Reliable Federal Funding Will Enhance Freight Transportation System, TRIP Report Says
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Unreliable federal funding, a shortage of drivers and traffic congestion threaten to disrupt the growing demand for freight around the country, a nonprofit transportation group determined in a report published this month.
In “America’s Rolling Warehouses: Opportunities and Challenges with the Nation’s Freight Delivery System,” the Washington, D.C.-based group TRIP concluded that significant sustainable funding at the federal level will be key to enhancing connectivity along freight corridors in the coming years.
U.S. freight shipments hampered by worsening traffic congestion, bottlenecks, and lack of adequate investment in needed highway improvements according to @TRIP_Inc report released today https://t.co/fGq9vnf47v@aashtospeaks @TRUCKINGdotORG @ChamberMoves pic.twitter.com/8vhpu3YN4s— TRIP (@TRIP_Inc) October 3, 2019
“As consumers demand faster deliveries and a more responsive supply chain, the nation’s freight transportation network is facing unprecedented roadblocks in the form of increasing congestion and a lack of transportation funding to improve the nation’s transportation system,” Will Wilkins, TRIP’s executive director, said in a statement Oct. 3. “Fixing the federal Highway Trust Fund with a long-term, sustainable source of revenue that supports needed transportation investment will be crucial to improving the efficiency and safety of our freight transportation system.”
The report recommends approving a permanent fix designed to address the looming insolvency of the Highway Trust Fund. The fund, which relies on insufficient revenue from the gas and diesel tax, is used to assist states with highway maintenance. On Capitol Hill, the tax-writing committees in the House and Senate have not announced plans to restore the trust fund. The fund’s authority expires next year.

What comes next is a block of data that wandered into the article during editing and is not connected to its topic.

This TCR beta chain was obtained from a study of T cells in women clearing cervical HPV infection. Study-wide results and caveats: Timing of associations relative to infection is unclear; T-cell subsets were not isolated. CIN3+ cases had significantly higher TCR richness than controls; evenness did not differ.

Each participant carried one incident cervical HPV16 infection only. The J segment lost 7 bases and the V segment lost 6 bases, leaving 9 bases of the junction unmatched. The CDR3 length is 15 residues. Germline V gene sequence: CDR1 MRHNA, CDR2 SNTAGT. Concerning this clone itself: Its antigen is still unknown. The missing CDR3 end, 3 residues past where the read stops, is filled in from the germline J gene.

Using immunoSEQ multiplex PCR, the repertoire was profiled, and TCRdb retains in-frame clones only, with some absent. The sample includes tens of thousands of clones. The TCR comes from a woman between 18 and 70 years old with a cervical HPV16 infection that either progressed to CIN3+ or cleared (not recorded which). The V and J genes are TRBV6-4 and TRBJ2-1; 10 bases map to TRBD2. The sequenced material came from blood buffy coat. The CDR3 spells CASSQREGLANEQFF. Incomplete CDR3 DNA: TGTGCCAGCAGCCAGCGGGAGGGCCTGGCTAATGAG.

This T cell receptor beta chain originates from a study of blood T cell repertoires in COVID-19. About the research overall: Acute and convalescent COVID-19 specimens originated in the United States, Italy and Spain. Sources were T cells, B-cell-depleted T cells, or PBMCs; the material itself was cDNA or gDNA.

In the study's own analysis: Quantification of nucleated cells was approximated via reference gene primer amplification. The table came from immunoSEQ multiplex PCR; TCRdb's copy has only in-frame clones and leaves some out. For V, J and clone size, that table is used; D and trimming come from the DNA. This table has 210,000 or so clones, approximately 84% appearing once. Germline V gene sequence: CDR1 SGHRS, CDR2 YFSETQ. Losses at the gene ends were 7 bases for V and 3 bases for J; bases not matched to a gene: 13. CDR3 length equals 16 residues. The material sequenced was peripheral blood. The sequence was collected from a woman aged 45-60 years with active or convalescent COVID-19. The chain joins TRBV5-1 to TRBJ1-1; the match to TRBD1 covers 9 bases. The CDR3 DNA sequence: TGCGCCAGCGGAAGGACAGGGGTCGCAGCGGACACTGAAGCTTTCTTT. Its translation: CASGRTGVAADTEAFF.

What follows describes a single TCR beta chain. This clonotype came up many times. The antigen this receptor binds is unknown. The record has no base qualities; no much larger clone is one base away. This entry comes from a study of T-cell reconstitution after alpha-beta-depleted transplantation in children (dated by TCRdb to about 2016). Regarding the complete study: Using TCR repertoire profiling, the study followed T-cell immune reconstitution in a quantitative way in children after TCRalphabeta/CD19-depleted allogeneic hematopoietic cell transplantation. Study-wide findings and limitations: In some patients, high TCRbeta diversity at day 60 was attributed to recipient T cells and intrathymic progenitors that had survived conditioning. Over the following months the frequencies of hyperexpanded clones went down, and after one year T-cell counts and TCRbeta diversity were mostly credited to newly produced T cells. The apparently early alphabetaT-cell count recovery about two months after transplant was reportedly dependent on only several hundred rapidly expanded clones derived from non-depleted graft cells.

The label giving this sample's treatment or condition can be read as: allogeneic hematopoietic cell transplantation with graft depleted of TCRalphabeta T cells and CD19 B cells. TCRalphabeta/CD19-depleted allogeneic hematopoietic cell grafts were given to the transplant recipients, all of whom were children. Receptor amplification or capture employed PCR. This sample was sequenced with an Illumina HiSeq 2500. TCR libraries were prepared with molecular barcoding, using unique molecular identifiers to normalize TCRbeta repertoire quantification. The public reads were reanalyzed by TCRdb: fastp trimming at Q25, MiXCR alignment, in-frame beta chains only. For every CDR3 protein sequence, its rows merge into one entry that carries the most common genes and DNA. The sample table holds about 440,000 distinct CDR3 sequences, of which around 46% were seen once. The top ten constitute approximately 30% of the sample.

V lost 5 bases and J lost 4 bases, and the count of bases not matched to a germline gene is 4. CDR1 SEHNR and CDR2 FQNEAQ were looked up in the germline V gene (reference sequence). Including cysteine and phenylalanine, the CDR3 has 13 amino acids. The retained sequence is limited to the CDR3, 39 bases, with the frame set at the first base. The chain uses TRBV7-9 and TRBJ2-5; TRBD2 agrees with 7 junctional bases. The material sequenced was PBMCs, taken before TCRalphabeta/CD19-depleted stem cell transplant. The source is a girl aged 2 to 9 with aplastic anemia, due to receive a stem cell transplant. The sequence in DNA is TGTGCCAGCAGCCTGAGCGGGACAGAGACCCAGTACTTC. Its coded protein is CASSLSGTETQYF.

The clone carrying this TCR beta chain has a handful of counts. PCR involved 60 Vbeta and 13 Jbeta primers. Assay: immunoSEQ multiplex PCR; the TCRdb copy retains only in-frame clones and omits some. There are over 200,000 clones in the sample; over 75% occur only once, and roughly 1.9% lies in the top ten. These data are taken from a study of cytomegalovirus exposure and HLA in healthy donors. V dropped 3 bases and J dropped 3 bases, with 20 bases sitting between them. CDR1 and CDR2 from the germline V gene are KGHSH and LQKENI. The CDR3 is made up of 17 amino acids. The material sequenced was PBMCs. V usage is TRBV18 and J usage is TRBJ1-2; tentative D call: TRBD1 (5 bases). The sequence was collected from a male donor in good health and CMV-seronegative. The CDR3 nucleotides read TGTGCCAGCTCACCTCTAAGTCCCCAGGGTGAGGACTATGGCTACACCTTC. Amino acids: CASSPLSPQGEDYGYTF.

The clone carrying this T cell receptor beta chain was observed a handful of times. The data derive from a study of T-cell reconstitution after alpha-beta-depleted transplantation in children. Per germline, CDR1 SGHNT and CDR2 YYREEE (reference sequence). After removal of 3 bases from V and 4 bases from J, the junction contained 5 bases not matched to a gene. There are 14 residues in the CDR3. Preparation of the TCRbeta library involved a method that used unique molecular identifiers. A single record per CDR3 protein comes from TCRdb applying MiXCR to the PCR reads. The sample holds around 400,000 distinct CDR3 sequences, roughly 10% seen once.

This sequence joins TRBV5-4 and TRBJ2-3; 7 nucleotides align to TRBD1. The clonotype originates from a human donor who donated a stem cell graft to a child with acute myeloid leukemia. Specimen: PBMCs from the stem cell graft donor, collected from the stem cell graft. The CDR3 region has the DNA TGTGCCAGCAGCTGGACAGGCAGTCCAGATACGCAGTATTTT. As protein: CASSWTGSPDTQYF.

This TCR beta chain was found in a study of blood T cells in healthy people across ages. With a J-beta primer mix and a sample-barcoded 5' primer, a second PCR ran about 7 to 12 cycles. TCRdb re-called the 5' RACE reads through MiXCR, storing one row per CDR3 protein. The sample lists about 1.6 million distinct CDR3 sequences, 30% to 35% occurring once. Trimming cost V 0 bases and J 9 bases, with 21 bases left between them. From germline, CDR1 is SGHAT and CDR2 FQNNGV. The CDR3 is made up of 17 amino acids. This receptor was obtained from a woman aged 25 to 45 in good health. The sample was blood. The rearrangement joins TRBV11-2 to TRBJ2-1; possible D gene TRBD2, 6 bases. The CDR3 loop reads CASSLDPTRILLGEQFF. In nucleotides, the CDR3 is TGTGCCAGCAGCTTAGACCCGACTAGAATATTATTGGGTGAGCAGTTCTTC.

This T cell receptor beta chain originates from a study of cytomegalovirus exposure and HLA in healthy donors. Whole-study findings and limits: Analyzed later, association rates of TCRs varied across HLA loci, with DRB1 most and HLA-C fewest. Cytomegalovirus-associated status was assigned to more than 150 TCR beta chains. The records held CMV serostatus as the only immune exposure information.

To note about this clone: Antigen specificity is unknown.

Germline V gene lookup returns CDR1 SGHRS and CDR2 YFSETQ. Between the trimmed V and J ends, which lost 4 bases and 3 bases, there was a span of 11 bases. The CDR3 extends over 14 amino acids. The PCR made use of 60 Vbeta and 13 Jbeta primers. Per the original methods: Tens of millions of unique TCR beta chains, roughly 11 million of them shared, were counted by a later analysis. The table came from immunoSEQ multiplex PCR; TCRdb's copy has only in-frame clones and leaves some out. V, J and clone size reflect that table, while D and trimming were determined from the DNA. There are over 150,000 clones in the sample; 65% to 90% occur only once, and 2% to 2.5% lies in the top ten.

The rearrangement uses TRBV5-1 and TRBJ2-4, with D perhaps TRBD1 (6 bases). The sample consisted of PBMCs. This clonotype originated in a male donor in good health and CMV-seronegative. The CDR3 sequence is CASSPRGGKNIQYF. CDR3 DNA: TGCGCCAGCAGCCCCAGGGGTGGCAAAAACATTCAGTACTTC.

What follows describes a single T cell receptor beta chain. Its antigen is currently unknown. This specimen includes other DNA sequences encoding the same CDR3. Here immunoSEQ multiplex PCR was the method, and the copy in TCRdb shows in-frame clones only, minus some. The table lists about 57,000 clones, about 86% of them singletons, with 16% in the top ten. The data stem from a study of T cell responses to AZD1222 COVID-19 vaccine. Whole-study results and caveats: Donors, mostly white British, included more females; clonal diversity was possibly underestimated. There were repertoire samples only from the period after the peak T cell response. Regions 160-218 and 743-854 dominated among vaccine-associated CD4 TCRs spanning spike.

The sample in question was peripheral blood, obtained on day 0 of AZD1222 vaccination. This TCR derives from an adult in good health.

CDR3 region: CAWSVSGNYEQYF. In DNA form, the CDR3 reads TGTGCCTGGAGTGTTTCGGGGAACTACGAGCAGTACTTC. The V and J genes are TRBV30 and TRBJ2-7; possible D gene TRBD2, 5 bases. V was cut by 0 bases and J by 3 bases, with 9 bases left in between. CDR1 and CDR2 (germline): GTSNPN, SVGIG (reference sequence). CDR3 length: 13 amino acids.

The current fuel tax rate (24.4 cents per gallon for diesel and 18.4 cents per gallon for gas) was set in 1993.
Additionally, the report emphasized that congestion at metropolitan regions hinders economic competitiveness. American Transportation Research Institute, which is cited in the report, estimated the annual cost of congestion to the trucking industry in 2016 was $74.5 billion.
A lack of commercial drivers and insufficient parking for commercial vehicles across transportation networks also are consistent challenges for the industry. As the report noted, “Tired truck drivers may continue to drive because they have difficulty finding a place to park, or they may choose to park at unsafe locations such as a highway shoulder, exit ramps or vacant lots.”
Additionally, the industry was in need of about 60,800 drivers at the conclusion of 2018 in order to meet freight demands, American Trucking Associations indicated in July. More than a million drivers will be required over the next decade to replace retirees, as well as to keep up with economic demands, noted ATA, which was cited in the report.
“The need to improve the U.S. freight network is occurring at a time when the nation’s freight delivery system is being transformed by advances in vehicle autonomy, manufacturing, warehousing and supply chain automation, increasing e-commerce, and the growing logistic networks being developed by Amazon and other retail organizations in response to the demand for a faster and more responsive delivery and logistics cycle,” according to the report.
Various stakeholders, such as the U.S. Chamber of Commerce, have proposed raising gas and diesel taxes as a way of boosting funding for freight and commuter corridors nationwide.
“The new TRIP report again highlights the urgent need for federal action to modernize America’s infrastructure,” said Chamber vice president for transportation infrastructure Ed Mortimer. “The future of our country’s ability to compete in a 21st-century economy by providing the safe movement of commerce is at stake, and this report helps bring a spotlight to the issue.”
“TRIP’s report makes an important contribution to a growing body of evidence that our deteriorating infrastructure is putting the brakes on our economy,” added Chris Spear, president of American Trucking Associations. “The cost of doing nothing is too high and will only get higher if our leaders do not step up and put forward a comprehensive investment package backed by real funding.”
To assist states with freight projects, the U.S. Department of Transportation established the Infrastructure For Rebuilding America, or INFRA, grants program.
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